At an opening-night screening of W., Oliver Stones new biopic of our 43rd president, guffaws and snickers engulfed the theater for the first 10 minutes or so. It was the sound of the audience reacting to the movie they were expecting to see rather than to the one on the screen.
While certainly satirical at times, W. is no Team America World Police-style attack on the current decider-in-chief. The film has a cartoonish gleam born of a heightened take on a slice of history seen as both tragic and bizarre. But it also takes a serious if far from deferential approach to its subject. Its a fascinating film, if not as weighty as it wants to be.
In Stones entirely conventional and likely accurate view, George W. Bush is a mediocre man born to prominence, who consistently fails upward, often to the chagrin of his family, who saw his rise as cutting off the path to power of his younger, smarter brother Jeb.
W. skips around Bushs life, ranging from a 1966 Yale pledge party to the second-term press conference in which hes somehow unable to cite a single instance of personal presidential failure. It hits on several colorful bits of Dubya lore the pretzel choke, the drunken mano a mano confrontation with Poppy, his born-again conversion. But it omits Florida, 9/11, or any of his gubernatorial or presidential campaigns.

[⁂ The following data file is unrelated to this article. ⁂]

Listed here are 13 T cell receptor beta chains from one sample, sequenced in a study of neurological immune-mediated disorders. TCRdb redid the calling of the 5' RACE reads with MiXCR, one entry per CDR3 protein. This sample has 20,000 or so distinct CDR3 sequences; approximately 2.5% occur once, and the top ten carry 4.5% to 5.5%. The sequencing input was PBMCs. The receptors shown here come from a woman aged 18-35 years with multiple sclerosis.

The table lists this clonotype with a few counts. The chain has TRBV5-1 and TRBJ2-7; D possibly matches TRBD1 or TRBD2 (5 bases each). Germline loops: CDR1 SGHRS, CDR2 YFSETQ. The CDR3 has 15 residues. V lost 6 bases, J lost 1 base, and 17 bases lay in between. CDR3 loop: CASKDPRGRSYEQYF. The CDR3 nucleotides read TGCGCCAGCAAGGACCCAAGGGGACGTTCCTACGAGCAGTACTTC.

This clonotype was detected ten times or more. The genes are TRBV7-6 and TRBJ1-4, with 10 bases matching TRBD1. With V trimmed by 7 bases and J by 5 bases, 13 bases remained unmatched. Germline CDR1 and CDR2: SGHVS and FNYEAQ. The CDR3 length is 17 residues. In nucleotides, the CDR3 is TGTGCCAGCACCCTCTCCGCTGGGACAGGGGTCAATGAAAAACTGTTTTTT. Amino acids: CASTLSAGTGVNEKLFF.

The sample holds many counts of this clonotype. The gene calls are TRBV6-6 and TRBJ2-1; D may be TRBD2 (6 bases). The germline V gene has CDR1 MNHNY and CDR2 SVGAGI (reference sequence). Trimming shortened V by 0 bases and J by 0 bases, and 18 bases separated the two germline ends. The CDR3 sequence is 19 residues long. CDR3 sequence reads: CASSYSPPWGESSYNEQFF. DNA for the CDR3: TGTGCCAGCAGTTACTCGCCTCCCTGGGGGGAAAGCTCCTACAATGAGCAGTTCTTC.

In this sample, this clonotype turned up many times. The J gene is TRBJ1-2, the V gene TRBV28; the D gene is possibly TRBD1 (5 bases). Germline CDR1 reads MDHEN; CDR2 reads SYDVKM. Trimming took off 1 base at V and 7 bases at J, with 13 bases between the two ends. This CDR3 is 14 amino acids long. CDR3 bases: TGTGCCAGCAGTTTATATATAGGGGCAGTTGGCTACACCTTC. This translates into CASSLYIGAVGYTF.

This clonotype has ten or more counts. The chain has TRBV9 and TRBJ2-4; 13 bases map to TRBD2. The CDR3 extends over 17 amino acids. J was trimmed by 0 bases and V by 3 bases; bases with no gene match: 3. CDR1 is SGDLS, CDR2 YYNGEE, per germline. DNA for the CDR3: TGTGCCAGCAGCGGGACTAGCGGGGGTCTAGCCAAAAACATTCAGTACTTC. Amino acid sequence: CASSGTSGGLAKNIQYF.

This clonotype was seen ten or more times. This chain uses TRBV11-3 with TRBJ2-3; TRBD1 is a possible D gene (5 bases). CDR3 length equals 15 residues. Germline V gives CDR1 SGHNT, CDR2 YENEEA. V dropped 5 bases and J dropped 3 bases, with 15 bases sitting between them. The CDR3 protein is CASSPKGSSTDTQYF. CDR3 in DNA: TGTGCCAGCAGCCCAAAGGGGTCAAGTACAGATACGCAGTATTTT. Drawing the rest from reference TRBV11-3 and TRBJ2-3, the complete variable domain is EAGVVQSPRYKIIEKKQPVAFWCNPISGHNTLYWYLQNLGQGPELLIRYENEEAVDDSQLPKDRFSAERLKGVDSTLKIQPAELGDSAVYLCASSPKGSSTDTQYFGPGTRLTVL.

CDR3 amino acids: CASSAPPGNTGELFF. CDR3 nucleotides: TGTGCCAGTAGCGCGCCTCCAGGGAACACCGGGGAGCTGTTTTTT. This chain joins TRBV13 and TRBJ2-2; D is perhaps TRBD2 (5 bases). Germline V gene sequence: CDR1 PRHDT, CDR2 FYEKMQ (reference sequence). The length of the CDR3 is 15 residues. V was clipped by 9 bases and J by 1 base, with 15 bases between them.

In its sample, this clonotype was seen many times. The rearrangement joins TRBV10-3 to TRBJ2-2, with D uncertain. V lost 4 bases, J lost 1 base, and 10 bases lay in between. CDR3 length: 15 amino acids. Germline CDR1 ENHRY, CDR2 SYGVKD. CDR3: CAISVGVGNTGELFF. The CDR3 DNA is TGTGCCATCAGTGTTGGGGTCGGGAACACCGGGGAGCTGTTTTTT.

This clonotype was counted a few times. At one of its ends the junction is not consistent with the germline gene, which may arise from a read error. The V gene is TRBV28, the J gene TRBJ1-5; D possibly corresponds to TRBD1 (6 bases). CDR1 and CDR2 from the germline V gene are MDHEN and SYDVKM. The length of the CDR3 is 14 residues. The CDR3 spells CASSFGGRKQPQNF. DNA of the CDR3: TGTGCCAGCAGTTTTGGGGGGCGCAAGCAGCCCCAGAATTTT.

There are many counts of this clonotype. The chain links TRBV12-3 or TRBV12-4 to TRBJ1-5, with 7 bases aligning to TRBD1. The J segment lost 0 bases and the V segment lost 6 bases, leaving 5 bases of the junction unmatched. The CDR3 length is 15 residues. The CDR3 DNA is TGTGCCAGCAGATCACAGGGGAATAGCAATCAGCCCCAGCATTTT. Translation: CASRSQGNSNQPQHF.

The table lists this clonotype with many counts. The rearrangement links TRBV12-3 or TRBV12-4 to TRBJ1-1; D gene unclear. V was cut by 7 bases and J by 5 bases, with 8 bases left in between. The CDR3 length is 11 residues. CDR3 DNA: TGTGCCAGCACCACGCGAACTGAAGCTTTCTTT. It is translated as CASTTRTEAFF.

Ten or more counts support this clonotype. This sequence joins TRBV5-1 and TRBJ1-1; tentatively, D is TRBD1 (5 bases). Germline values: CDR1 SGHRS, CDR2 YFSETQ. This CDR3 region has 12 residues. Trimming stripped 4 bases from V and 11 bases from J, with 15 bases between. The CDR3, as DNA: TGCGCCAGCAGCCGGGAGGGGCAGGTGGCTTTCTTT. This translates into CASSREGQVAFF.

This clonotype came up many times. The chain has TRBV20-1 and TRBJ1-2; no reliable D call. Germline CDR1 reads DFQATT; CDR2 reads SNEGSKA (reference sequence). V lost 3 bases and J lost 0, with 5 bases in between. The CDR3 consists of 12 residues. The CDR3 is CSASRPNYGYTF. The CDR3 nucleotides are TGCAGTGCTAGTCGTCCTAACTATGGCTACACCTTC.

Stones film is instead focused squarely on the tragedy of the Iraq war decision and the biographical and psychological roots of it. It is not a terribly complex psychological portrait, because Stone doesnt view Bush as a terribly complex person. He shows a man whose world-historical mishaps were driven by born-again certitude and enormous daddy issues. Bushs personal journey from rowdy alcoholism to bland sobriety is communicated deftly and subtly via beverage labels Jack Daniels, PBR, and Lone Star giving way to Dr. Pepper and ODouls.
In this well-cast stew of rich caricature, Poppy Bush (James Cromwell), Colin Powell (Jeffrey Wright), and Laura Bush (Elizabeth Banks) come out best, while an awkwardly appeasing Condi Rice (Thandie Newton) and a blustery, simple-minded Donald Rumsfeld (Scott Glenn) come out worst. Josh Brolin is better than could be expected in the title role.
Anger sets in when Iraq goes bad, but mostly W. is a muted, bemused, observational movie Being There turned into history. Its greatest moment occurs when Bush brings his foreign policy and political team to his Crawford ranch and leads them astray far from the house. Capturing this group walking lost in silent long shot, Stone finds his most damning, succinct critique a great absurdist moment reminiscent of Samuel Beckett or Luis Bunuel. Chris Herrington